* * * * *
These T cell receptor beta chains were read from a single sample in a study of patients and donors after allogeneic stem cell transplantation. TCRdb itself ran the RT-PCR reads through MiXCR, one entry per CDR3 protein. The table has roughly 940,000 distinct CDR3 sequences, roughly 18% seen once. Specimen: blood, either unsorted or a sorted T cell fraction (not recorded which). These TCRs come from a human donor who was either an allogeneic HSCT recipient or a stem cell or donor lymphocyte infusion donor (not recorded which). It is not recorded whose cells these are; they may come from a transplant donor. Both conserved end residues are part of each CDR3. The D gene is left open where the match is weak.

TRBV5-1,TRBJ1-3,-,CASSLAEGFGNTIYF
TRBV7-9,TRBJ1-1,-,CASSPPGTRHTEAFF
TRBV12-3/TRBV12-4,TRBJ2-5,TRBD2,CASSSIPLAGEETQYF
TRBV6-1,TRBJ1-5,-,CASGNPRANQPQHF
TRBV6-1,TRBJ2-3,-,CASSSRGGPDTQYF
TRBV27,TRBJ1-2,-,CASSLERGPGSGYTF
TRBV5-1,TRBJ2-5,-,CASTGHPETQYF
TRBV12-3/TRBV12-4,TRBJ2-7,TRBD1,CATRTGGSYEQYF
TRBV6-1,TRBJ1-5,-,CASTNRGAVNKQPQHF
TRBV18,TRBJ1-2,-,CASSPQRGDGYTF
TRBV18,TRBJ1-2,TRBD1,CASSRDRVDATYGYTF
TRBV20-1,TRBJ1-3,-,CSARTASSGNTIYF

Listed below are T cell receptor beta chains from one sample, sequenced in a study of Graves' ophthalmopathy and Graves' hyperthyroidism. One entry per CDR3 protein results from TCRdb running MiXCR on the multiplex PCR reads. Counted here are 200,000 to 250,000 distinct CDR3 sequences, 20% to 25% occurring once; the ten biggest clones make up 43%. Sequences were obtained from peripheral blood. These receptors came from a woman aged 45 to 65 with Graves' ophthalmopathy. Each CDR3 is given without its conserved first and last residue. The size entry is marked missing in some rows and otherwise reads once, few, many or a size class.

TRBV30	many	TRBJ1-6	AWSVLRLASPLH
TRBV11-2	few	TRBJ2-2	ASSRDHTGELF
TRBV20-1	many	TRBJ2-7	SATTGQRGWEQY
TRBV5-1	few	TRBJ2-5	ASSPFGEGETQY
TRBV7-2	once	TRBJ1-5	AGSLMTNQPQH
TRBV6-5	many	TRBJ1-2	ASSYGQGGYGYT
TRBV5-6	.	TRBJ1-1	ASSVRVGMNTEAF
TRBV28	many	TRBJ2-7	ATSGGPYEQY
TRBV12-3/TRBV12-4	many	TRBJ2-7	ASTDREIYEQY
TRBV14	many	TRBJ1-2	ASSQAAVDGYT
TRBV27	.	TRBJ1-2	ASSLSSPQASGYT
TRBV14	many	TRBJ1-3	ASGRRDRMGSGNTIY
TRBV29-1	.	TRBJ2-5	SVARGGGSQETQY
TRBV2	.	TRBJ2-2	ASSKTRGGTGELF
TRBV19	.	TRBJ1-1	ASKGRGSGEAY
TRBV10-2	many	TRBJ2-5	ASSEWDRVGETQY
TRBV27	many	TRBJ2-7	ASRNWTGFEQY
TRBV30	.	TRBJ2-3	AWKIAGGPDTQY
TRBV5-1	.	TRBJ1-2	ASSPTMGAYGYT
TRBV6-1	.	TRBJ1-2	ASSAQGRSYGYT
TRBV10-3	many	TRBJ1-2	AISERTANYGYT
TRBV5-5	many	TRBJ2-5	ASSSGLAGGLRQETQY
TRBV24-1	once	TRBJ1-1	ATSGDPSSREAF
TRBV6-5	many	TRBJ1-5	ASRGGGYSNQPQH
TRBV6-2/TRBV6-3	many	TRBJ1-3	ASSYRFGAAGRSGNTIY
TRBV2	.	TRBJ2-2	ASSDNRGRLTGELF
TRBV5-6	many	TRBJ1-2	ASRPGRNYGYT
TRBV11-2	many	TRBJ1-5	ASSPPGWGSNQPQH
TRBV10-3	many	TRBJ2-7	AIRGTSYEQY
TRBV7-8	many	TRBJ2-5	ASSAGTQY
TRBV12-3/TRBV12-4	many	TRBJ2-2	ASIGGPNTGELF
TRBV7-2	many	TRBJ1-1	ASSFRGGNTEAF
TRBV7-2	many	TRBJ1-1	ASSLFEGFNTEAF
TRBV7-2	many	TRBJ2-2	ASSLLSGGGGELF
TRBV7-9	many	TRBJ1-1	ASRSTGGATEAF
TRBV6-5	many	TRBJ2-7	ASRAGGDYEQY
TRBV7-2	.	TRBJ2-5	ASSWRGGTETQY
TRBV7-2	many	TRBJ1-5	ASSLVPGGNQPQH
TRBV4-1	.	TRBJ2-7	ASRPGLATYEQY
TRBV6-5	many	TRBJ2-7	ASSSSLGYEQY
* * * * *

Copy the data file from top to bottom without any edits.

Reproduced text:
These T cell receptor beta chains were read from a single sample in a study of patients and donors after allogeneic stem cell transplantation. TCRdb itself ran the RT-PCR reads through MiXCR, one entry per CDR3 protein. The table has roughly 940,000 distinct CDR3 sequences, roughly 18% seen once. Specimen: blood, either unsorted or a sorted T cell fraction (not recorded which). These TCRs come from a human donor who was either an allogeneic HSCT recipient or a stem cell or donor lymphocyte infusion donor (not recorded which). It is not recorded whose cells these are; they may come from a transplant donor. Both conserved end residues are part of each CDR3. The D gene is left open where the match is weak.

TRBV5-1,TRBJ1-3,-,CASSLAEGFGNTIYF
TRBV7-9,TRBJ1-1,-,CASSPPGTRHTEAFF
TRBV12-3/TRBV12-4,TRBJ2-5,TRBD2,CASSSIPLAGEETQYF
TRBV6-1,TRBJ1-5,-,CASGNPRANQPQHF
TRBV6-1,TRBJ2-3,-,CASSSRGGPDTQYF
TRBV27,TRBJ1-2,-,CASSLERGPGSGYTF
TRBV5-1,TRBJ2-5,-,CASTGHPETQYF
TRBV12-3/TRBV12-4,TRBJ2-7,TRBD1,CATRTGGSYEQYF
TRBV6-1,TRBJ1-5,-,CASTNRGAVNKQPQHF
TRBV18,TRBJ1-2,-,CASSPQRGDGYTF
TRBV18,TRBJ1-2,TRBD1,CASSRDRVDATYGYTF
TRBV20-1,TRBJ1-3,-,CSARTASSGNTIYF

Listed below are T cell receptor beta chains from one sample, sequenced in a study of Graves' ophthalmopathy and Graves' hyperthyroidism. One entry per CDR3 protein results from TCRdb running MiXCR on the multiplex PCR reads. Counted here are 200,000 to 250,000 distinct CDR3 sequences, 20% to 25% occurring once; the ten biggest clones make up 43%. Sequences were obtained from peripheral blood. These receptors came from a woman aged 45 to 65 with Graves' ophthalmopathy. Each CDR3 is given without its conserved first and last residue. The size entry is marked missing in some rows and otherwise reads once, few, many or a size class.

TRBV30	many	TRBJ1-6	AWSVLRLASPLH
TRBV11-2	few	TRBJ2-2	ASSRDHTGELF
TRBV20-1	many	TRBJ2-7	SATTGQRGWEQY
TRBV5-1	few	TRBJ2-5	ASSPFGEGETQY
TRBV7-2	once	TRBJ1-5	AGSLMTNQPQH
TRBV6-5	many	TRBJ1-2	ASSYGQGGYGYT
TRBV5-6	.	TRBJ1-1	ASSVRVGMNTEAF
TRBV28	many	TRBJ2-7	ATSGGPYEQY
TRBV12-3/TRBV12-4	many	TRBJ2-7	ASTDREIYEQY
TRBV14	many	TRBJ1-2	ASSQAAVDGYT
TRBV27	.	TRBJ1-2	ASSLSSPQASGYT
TRBV14	many	TRBJ1-3	ASGRRDRMGSGNTIY
TRBV29-1	.	TRBJ2-5	SVARGGGSQETQY
TRBV2	.	TRBJ2-2	ASSKTRGGTGELF
TRBV19	.	TRBJ1-1	ASKGRGSGEAY
TRBV10-2	many	TRBJ2-5	ASSEWDRVGETQY
TRBV27	many	TRBJ2-7	ASRNWTGFEQY
TRBV30	.	TRBJ2-3	AWKIAGGPDTQY
TRBV5-1	.	TRBJ1-2	ASSPTMGAYGYT
TRBV6-1	.	TRBJ1-2	ASSAQGRSYGYT
TRBV10-3	many	TRBJ1-2	AISERTANYGYT
TRBV5-5	many	TRBJ2-5	ASSSGLAGGLRQETQY
TRBV24-1	once	TRBJ1-1	ATSGDPSSREAF
TRBV6-5	many	TRBJ1-5	ASRGGGYSNQPQH
TRBV6-2/TRBV6-3	many	TRBJ1-3	ASSYRFGAAGRSGNTIY
TRBV2	.	TRBJ2-2	ASSDNRGRLTGELF
TRBV5-6	many	TRBJ1-2	ASRPGRNYGYT
TRBV11-2	many	TRBJ1-5	ASSPPGWGSNQPQH
TRBV10-3	many	TRBJ2-7	AIRGTSYEQY
TRBV7-8	many	TRBJ2-5	ASSAGTQY
TRBV12-3/TRBV12-4	many	TRBJ2-2	ASIGGPNTGELF
TRBV7-2	many	TRBJ1-1	ASSFRGGNTEAF
TRBV7-2	many	TRBJ1-1	ASSLFEGFNTEAF
TRBV7-2	many	TRBJ2-2	ASSLLSGGGGELF
TRBV7-9	many	TRBJ1-1	ASRSTGGATEAF
TRBV6-5	many	TRBJ2-7	ASRAGGDYEQY
TRBV7-2	.	TRBJ2-5	ASSWRGGTETQY
TRBV7-2	many	TRBJ1-5	ASSLVPGGNQPQH
TRBV4-1	.	TRBJ2-7	ASRPGLATYEQY
TRBV6-5	many	TRBJ2-7	ASSSSLGYEQY